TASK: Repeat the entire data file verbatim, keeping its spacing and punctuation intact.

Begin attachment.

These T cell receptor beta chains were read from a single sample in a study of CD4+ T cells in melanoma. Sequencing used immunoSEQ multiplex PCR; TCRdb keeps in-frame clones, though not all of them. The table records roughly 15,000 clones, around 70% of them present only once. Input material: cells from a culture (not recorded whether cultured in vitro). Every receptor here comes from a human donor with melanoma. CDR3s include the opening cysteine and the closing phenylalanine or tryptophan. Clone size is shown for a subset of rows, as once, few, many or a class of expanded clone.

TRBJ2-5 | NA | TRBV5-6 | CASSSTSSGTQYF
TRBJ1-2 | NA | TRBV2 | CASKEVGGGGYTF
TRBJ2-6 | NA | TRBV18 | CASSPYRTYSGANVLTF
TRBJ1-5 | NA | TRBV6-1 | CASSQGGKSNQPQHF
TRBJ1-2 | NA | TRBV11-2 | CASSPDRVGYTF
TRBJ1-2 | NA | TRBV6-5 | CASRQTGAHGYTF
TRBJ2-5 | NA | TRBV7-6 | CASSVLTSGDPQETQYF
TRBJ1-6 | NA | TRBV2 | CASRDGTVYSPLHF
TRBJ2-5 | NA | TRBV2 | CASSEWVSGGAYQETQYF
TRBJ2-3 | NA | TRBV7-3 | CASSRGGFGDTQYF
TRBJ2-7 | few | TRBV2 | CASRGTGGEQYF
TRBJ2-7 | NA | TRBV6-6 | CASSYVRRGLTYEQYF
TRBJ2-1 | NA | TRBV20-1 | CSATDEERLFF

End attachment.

These T cell receptor beta chains were read from a single sample in a study of CD4+ T cells in melanoma. Sequencing used immunoSEQ multiplex PCR; TCRdb keeps in-frame clones, though not all of them. The table records roughly 15,000 clones, around 70% of them present only once. Input material: cells from a culture (not recorded whether cultured in vitro). Every receptor here comes from a human donor with melanoma. CDR3s include the opening cysteine and the closing phenylalanine or tryptophan. Clone size is shown for a subset of rows, as once, few, many or a class of expanded clone.

TRBJ2-5 | NA | TRBV5-6 | CASSSTSSGTQYF
TRBJ1-2 | NA | TRBV2 | CASKEVGGGGYTF
TRBJ2-6 | NA | TRBV18 | CASSPYRTYSGANVLTF
TRBJ1-5 | NA | TRBV6-1 | CASSQGGKSNQPQHF
TRBJ1-2 | NA | TRBV11-2 | CASSPDRVGYTF
TRBJ1-2 | NA | TRBV6-5 | CASRQTGAHGYTF
TRBJ2-5 | NA | TRBV7-6 | CASSVLTSGDPQETQYF
TRBJ1-6 | NA | TRBV2 | CASRDGTVYSPLHF
TRBJ2-5 | NA | TRBV2 | CASSEWVSGGAYQETQYF
TRBJ2-3 | NA | TRBV7-3 | CASSRGGFGDTQYF
TRBJ2-7 | few | TRBV2 | CASRGTGGEQYF
TRBJ2-7 | NA | TRBV6-6 | CASSYVRRGLTYEQYF
TRBJ2-1 | NA | TRBV20-1 | CSATDEERLFF